Peace was the message, and the mission insignia for the first flight to place humans on another world would symbolize this initiative.
Designed by Michael Collins, the flight patch for Apollo 11 cultivated an image of a “peaceful lunar landing by the United States.”
On the patch, the American Bald Eagle is depicted landing on the lunar surface, delivering an olive branch of peace.
The words “Apollo 11” were chosen for the top of the patch above a distant, crescent-shaped Earth.
The number “11” was chosen instead of the roman numeral “XI” as it was thought that not all cultures would understand the meaning of “XI.”
But perhaps the most important feature of the Apollo 11 mission insignia is not what was included, but rather what was not.
The names of the flight crew are nowhere on the Apollo 11 patch. The crew decided against this so that the insignia would “be representative of everyone.”
Furthering this message, and unknown at the time of initial mission planning, but symbolic of the nature of the flight, were two items that would make the journey to the moon on Apollo 11.
When the mission eventually launched, a piece of the left propeller and a piece of fabric from the wing of the Wright brother’s 1903 airplane – the first powered aircraft in the world – and a diamond-studded astronaut pin given to Deke Slayton by the widows of the Apollo 1 crew (a pin that was supposed to fly on Apollo 1) were taken by Neil Armstrong on Apollo 11.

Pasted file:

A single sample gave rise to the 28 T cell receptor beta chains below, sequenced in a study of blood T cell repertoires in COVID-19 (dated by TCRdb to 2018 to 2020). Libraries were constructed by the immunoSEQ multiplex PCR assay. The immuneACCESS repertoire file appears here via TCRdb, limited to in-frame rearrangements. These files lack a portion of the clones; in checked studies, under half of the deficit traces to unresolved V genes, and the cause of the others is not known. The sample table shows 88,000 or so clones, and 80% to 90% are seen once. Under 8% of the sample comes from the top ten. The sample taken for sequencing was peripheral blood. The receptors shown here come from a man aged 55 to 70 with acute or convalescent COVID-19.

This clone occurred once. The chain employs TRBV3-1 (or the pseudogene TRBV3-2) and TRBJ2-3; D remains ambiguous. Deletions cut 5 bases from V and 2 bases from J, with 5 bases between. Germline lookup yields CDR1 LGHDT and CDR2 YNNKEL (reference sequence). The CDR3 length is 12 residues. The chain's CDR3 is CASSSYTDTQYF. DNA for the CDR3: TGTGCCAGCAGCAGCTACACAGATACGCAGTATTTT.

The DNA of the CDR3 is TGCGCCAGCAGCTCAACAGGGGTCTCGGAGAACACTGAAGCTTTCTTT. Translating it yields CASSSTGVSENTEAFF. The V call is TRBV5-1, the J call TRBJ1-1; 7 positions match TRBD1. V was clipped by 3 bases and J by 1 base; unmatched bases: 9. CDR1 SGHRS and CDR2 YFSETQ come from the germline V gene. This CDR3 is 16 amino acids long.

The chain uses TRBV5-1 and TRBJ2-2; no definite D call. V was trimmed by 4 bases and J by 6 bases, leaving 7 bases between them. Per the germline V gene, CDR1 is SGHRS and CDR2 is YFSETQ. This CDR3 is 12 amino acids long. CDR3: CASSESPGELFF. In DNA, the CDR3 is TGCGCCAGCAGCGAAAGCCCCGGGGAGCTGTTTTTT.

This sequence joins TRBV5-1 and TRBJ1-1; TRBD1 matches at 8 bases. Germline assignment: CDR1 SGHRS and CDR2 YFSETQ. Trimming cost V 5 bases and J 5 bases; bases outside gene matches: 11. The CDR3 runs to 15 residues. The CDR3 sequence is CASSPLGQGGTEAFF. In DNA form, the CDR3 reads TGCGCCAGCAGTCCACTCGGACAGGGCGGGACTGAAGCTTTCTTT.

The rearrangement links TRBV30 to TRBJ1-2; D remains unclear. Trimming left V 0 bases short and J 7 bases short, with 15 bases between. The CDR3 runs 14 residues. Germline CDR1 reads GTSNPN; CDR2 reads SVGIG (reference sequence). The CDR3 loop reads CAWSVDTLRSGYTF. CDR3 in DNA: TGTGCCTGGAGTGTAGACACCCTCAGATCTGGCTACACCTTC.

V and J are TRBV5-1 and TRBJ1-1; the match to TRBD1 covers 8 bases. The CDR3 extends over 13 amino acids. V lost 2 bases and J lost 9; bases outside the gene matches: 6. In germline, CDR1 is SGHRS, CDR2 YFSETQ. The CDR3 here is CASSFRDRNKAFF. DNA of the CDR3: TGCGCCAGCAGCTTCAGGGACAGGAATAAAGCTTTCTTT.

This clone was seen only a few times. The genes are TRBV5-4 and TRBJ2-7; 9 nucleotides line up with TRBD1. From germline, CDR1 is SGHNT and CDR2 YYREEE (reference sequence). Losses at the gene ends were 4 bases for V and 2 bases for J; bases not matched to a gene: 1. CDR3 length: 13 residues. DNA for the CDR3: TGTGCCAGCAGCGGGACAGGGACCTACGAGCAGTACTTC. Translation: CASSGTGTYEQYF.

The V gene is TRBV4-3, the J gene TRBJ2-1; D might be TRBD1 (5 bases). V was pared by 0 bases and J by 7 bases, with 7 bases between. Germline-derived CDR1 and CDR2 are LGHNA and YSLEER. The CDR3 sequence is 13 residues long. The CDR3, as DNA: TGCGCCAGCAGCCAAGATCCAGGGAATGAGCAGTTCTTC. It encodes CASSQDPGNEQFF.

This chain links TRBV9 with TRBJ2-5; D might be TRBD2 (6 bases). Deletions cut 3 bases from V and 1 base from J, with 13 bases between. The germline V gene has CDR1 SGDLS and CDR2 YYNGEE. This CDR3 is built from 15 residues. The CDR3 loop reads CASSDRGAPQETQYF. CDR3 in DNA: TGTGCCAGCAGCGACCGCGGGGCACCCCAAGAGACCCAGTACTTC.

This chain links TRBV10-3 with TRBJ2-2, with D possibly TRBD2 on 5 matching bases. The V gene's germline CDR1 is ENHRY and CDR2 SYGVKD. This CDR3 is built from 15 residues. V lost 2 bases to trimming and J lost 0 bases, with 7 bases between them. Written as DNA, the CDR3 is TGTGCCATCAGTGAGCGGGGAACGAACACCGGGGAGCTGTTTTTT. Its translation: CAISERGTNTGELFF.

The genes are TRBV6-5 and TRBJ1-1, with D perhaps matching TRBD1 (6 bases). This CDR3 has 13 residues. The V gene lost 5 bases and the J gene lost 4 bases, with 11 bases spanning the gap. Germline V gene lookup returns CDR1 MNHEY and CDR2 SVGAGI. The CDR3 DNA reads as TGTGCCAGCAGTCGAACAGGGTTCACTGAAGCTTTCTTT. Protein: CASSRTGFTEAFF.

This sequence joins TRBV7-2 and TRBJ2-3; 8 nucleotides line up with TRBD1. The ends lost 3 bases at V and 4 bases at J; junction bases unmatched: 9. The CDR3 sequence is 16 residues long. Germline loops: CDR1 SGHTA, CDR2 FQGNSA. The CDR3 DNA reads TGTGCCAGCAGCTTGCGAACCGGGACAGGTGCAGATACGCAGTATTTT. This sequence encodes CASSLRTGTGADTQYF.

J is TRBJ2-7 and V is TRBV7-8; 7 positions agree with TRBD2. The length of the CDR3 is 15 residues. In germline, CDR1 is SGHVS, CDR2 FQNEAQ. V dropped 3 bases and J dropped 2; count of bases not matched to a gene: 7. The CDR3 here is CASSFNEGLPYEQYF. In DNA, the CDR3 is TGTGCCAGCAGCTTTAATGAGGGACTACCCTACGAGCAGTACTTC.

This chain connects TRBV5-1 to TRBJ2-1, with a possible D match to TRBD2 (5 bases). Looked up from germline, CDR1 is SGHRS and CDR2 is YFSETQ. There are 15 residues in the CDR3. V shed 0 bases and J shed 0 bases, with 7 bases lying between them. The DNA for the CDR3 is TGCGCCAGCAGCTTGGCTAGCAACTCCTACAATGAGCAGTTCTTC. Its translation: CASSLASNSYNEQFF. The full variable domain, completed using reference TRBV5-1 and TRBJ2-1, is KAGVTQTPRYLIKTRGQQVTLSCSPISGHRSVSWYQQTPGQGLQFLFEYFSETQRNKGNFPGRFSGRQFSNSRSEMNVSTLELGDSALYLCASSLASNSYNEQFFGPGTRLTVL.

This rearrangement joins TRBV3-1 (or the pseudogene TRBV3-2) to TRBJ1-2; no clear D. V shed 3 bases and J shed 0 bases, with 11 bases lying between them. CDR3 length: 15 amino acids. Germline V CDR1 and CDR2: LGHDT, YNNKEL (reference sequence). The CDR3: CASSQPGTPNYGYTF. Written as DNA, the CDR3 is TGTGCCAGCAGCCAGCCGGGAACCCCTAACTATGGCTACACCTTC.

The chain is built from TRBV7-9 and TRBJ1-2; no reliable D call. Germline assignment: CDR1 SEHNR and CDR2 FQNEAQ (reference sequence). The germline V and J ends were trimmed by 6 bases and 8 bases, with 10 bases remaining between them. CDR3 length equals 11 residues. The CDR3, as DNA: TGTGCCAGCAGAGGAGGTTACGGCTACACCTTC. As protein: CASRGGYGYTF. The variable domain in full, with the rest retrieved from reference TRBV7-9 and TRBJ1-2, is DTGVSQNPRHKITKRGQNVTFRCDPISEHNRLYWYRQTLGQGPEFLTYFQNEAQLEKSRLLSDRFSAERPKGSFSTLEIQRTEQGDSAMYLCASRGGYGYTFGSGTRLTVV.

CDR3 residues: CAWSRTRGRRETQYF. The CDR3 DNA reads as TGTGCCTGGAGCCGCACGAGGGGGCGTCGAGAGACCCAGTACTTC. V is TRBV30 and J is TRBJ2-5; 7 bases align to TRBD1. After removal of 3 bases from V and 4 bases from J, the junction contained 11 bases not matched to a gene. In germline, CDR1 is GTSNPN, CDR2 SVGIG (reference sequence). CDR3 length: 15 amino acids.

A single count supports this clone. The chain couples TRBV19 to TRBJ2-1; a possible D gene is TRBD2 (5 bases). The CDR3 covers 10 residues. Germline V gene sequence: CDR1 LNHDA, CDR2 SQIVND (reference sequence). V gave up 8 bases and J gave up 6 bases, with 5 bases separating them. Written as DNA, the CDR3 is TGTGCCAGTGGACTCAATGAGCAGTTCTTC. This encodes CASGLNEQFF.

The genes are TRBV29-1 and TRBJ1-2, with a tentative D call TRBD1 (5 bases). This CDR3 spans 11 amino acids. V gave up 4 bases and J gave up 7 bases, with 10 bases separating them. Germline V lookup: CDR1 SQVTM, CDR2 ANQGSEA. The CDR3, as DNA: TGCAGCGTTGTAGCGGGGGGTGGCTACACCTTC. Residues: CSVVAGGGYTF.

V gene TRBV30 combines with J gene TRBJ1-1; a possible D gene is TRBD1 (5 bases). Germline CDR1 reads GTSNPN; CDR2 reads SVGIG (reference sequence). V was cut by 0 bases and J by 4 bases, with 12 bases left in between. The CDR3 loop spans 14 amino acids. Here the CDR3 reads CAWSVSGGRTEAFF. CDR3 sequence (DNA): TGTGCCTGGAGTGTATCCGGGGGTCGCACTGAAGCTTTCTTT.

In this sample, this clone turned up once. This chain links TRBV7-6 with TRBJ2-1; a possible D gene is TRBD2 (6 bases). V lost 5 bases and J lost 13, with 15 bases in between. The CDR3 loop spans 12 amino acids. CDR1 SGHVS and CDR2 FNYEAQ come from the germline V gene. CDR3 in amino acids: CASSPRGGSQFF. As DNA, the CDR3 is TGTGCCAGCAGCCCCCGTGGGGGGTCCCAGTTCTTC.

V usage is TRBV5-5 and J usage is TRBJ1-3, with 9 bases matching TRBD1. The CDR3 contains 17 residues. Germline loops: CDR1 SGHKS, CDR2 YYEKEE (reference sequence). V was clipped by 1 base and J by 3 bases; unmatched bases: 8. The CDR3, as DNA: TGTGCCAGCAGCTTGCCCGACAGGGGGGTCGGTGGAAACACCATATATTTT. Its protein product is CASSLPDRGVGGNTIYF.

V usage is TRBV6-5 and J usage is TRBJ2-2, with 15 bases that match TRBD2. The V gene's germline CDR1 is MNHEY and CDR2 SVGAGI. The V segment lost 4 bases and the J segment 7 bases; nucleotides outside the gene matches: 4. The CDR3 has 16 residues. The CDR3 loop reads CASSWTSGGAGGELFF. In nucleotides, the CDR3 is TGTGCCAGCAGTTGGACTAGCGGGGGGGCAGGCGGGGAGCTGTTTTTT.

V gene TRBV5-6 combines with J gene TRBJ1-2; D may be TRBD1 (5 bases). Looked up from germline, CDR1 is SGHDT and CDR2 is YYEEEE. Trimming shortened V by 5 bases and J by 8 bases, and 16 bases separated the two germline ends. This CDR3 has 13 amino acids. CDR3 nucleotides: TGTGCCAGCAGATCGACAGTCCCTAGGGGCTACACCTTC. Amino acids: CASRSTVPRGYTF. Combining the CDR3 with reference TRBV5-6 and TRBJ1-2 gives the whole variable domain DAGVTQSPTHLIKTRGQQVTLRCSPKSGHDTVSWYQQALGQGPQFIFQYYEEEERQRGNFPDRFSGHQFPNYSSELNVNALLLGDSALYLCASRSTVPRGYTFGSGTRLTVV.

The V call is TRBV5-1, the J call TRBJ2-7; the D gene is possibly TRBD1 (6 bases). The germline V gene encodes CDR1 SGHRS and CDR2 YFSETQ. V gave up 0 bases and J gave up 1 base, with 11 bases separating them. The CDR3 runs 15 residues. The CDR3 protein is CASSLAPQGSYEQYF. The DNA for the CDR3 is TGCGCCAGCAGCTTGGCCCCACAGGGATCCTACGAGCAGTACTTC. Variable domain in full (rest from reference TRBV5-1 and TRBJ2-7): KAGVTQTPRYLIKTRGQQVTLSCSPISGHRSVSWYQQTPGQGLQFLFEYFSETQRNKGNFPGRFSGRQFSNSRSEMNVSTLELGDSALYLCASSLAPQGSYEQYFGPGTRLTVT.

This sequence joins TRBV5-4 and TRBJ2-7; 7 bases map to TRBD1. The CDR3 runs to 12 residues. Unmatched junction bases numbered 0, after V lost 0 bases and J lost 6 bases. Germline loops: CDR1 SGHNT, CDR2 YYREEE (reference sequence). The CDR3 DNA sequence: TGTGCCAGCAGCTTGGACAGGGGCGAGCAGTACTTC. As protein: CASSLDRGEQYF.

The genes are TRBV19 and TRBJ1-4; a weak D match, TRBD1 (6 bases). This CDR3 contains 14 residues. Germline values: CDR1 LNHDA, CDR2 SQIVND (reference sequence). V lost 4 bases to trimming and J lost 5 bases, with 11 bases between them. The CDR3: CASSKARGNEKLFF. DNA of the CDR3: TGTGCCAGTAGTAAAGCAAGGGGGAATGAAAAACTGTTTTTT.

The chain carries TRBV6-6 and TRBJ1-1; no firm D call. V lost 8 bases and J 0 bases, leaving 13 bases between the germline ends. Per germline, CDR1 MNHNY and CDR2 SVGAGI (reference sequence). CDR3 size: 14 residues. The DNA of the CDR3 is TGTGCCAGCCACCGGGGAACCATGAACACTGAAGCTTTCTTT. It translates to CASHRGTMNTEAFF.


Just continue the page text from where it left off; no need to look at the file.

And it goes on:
Thus, Apollo 11 paid homage to the birth of human aviation (an event that occurred just 66 years prior) and to the human toll and loss of the goal the flight of Apollo 11 realized.
The launch vehicle:
The vehicle that would take Apollo 11 to the moon would be the tallest, heaviest, and most-powerful rocket ever built and flown: the Saturn V.
The Saturn was an engineering wonder.
Standing 111 meters (363 feet) tall, the rocket was 58ft taller than the Statue of Liberty (from ground to torch) and 48ft taller than Big Ben.
Fully fueled, the rocket weighed an impressive 6.5 million pounds and was capable of delivering 260,000 pounds to Low Earth Orbit (LEO).
The Saturn V was composed of three stages using the newly designed and built F-1 and J-2 engines.
The rocket’s systems were controlled (from just before launch through jettison of the third stage) by the Instrument Unit (IU) located atop the third stage.
The IU controlled the guidance and telemetry systems on the Saturn V and was capable of calculating position and velocity of the vehicle in real-time (and was therefore able to adjust for and correct flight deviations).
Additionally, as with all rockets, the Saturn V carried a range safety system including two primary components: the Launch Escape Tower for the crew and the rocket destruct sequence.